Talking About Animals With Tim Gunn

The semi-annual trade show known as New York fashion week started yesterday, and after doing the rounds of shows, I managed get into a party at the Stella McCartney store. It was sponsored by PETA, and Tim Gunn, Olivia Munn, and Taraji P. Henson were the guests of honor. I walked in, collected a glass of red, ate a vegan snack that was actually very tasty, and ran into a friend. She was carrying a Granta tote bag. The drag queen Lady Bunny was deejaying in the back. I found all of this very reassuring.

Then the music went down, and Olivia Munn got up to talk. The Daily Show correspondent crafted her speech as an appeal to those celebrities who feel unfairly treated by the news media, and who, she said, feel that if reporters could only "know them, and could see that they have feelings, too," then those reporters would not write hurtful things about their personal lives. "Animals have feelings, too," she said, to the guests who crowded between racks of $1100 faux-wrap dresses and $1895 contrast-lapel tuxedo jackets to hear her. "And it hurts more than some tabloid story" to be made into a coat.

"Beleaguered celebrities are exactly like animals who get killed for their pelts," said my friend.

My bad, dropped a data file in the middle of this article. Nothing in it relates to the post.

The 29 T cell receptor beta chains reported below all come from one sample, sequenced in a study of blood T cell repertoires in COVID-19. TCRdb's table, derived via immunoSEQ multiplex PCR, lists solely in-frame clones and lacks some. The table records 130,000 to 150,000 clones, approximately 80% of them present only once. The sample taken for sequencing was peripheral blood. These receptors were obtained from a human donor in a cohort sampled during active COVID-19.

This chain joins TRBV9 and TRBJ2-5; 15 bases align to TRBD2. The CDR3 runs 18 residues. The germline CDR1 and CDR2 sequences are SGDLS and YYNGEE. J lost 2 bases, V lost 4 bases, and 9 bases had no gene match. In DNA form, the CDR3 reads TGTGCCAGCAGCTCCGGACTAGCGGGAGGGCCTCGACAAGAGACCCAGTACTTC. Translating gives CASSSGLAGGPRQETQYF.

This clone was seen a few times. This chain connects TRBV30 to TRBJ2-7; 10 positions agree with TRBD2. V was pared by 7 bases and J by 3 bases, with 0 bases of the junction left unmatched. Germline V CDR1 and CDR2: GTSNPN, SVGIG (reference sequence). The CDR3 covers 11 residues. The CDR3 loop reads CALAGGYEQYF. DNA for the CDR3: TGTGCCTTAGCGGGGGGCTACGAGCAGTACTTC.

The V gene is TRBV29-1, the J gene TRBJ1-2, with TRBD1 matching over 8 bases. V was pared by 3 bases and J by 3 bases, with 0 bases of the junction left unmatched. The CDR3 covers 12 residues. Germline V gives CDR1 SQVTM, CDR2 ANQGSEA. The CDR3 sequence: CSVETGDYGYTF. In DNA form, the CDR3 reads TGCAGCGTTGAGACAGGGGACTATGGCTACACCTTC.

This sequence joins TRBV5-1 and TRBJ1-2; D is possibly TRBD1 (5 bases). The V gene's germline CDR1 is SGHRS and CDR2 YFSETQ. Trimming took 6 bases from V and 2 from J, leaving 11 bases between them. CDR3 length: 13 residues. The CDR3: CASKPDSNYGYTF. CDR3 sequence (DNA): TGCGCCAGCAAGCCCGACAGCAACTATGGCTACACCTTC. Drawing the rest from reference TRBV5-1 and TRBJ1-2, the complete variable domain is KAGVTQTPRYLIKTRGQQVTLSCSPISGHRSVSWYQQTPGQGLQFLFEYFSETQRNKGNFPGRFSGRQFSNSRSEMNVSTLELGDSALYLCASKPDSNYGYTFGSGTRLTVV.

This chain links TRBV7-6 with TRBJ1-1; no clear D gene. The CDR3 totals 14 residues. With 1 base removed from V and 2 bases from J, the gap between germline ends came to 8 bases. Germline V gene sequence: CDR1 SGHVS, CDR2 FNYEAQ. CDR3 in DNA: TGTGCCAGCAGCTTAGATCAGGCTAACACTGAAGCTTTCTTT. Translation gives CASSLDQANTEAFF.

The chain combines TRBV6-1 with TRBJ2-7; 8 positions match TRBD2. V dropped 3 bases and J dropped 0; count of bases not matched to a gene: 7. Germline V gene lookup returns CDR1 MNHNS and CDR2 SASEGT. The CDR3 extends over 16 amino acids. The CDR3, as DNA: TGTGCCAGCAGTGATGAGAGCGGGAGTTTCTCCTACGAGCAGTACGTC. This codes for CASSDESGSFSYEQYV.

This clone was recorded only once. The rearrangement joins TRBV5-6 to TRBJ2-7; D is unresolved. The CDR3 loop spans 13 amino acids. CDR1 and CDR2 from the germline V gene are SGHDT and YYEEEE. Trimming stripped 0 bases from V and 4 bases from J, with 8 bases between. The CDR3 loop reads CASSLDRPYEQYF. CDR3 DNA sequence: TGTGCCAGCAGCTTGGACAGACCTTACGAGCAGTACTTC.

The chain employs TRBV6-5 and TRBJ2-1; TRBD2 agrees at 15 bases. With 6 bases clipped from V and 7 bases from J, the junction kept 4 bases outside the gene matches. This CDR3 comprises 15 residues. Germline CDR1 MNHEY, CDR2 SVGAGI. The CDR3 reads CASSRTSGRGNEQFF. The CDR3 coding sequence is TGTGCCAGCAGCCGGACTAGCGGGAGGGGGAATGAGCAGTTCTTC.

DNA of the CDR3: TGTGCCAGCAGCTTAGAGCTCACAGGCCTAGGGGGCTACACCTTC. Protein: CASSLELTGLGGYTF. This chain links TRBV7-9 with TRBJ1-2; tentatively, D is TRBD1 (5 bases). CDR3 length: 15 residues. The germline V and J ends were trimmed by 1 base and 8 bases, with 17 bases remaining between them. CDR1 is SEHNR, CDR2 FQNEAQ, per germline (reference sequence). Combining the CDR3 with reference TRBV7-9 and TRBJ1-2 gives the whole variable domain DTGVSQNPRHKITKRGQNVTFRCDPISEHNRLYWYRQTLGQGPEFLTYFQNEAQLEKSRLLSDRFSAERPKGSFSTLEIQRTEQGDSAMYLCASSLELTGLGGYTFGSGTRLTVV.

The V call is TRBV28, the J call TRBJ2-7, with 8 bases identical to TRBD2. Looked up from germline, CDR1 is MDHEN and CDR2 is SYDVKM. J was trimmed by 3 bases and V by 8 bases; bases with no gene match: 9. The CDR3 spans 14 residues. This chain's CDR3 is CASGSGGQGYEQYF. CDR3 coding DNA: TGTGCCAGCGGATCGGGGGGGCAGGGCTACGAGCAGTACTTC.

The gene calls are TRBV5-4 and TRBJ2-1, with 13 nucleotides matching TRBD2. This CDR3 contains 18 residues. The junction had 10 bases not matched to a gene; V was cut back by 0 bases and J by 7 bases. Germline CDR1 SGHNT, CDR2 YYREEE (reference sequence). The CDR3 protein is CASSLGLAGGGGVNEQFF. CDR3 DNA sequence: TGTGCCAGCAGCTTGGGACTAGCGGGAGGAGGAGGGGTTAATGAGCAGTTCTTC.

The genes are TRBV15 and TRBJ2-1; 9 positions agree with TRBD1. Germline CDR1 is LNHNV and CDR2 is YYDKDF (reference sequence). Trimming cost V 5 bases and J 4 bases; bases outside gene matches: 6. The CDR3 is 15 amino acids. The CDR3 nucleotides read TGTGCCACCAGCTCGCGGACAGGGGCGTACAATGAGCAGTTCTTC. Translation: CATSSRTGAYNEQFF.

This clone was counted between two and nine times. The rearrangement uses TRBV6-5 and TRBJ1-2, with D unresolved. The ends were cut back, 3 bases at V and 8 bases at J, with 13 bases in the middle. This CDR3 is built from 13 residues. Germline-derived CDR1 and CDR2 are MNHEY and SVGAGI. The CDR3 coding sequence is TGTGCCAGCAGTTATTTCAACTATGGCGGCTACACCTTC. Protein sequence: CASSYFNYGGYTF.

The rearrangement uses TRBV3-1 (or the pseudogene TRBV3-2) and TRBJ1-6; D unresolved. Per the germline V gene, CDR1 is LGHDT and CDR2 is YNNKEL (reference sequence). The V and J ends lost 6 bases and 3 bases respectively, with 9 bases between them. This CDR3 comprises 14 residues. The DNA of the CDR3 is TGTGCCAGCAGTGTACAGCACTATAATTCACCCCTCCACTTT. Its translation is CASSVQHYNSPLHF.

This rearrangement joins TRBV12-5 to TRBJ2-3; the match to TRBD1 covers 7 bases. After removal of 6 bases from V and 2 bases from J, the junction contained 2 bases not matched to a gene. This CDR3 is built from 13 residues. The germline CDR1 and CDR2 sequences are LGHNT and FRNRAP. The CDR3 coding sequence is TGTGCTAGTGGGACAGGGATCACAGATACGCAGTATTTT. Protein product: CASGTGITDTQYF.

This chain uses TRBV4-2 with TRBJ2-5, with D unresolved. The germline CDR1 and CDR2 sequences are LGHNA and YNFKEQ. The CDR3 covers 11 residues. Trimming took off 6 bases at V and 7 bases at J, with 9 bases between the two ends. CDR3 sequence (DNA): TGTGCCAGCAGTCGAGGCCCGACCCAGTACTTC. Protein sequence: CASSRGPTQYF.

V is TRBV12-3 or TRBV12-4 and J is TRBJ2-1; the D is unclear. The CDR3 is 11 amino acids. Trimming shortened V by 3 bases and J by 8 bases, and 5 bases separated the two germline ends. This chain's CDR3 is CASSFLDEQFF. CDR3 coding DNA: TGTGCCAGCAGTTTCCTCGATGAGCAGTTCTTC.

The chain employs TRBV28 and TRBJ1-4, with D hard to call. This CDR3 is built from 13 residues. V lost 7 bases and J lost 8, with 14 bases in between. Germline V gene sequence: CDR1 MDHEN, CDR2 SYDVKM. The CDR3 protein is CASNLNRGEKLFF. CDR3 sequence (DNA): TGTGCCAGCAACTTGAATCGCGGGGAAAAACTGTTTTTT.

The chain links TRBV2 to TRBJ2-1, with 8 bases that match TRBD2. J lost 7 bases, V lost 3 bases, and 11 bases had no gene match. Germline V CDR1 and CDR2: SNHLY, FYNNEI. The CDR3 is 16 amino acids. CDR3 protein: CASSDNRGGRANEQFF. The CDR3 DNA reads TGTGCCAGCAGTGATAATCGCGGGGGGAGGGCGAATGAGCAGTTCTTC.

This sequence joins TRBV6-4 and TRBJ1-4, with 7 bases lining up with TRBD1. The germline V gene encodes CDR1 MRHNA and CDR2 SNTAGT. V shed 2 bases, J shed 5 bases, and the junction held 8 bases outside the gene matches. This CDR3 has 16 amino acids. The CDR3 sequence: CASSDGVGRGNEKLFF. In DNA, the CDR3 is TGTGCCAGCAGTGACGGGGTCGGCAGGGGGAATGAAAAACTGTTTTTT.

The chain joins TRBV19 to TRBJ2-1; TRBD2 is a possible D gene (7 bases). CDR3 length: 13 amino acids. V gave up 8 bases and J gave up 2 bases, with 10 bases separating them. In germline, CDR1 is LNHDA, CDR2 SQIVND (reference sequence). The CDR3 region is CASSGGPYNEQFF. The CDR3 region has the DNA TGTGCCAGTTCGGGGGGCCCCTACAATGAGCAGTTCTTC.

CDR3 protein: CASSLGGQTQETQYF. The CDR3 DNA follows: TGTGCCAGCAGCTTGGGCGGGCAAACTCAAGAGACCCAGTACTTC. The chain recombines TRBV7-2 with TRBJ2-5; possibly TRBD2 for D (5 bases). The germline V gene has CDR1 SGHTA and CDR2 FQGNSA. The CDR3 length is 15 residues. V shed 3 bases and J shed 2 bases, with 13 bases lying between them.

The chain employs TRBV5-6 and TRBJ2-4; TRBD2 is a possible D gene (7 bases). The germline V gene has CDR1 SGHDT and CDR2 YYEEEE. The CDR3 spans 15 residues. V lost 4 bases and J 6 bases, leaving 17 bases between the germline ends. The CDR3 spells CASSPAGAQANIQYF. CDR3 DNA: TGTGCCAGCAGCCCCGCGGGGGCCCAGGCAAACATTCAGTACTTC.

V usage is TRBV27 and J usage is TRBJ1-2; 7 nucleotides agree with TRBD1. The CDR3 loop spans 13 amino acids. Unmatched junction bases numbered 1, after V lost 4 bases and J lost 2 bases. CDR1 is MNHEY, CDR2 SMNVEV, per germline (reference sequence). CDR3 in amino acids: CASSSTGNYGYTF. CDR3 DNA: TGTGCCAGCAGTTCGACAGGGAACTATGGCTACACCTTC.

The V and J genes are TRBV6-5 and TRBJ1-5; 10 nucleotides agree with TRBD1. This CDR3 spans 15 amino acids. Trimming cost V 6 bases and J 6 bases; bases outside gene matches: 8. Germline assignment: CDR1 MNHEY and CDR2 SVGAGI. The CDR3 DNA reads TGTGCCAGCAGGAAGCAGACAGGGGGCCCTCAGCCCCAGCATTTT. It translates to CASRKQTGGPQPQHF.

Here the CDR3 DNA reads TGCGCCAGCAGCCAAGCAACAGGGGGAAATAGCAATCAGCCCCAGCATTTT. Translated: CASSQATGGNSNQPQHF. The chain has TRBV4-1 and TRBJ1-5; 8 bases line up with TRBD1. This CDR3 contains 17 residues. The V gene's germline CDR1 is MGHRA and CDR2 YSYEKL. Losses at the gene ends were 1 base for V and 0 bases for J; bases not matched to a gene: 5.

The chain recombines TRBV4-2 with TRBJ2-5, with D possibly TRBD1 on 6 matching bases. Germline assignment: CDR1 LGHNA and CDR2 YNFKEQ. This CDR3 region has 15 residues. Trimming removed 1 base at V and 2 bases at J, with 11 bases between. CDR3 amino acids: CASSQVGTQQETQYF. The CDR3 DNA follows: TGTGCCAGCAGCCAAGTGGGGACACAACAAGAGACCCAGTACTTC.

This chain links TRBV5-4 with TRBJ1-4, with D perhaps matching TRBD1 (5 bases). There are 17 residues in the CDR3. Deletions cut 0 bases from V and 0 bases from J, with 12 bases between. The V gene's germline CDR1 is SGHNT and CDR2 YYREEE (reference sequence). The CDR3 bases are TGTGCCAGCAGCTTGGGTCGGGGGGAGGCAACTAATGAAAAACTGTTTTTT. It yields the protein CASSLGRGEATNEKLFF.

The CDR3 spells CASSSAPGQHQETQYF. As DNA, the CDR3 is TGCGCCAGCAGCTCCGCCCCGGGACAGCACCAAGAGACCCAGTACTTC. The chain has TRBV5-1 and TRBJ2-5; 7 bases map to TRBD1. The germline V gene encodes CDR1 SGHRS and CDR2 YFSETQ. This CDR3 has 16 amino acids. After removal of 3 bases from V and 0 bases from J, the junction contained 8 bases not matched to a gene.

Tim Gunn spoke and showed a video he'd narrated for PETA's website, which featured clandestinely shot footage of foxes, minks, rabbits, snakes, and cows being slaughtered for their hides. When Gunn was dean of the fashion school at Parsons, he invited PETA to give presentations on campus. "I wanted my students to be making responsible choices," he said. "Socially responsible choices and environmentally responsible choices." Especially, he said, given the fashion industry has had generations in which to produce advertising and editorial imagery in order to brand products made from fur, exotic skins, and leather as the very definition of luxury. "I believe in freedom of choice," he explained. "I just want people to be able to make informed choices."

As Gunn was talking, a blonde swaddled in an enormous wool cloak spoke up suddenly. "Excuse me!" she shouted. She had a neck tattoo and enormous brass earrings swung from her gauged earlobes. "You're here for a cause, not a drink, so please shut the fuck up. I'm sorry." Gunn nodded at her and — how else to say this? — carried on.

Taraji P. Henson, whose impressive contribution to PETA's long-running Rather Go Naked ad campaign the crowd had notionally assembled to fête, said that she had changed her mind about fur after coming across a PETA documentary while channel surfing. "I felt for the animals," she said, "but it also made me feel for the humans that clock in and do that work every day. What does it do, psychologically, to go to work day in, day out, and rip the flesh and fur off a living creature?"

"This is not the 16th Century!" she continued. "We don't live in tents. We don't even eat the animals we kill for fur!" Civilization has advanced. "We have central heat, for God's sake." The crowd laughed.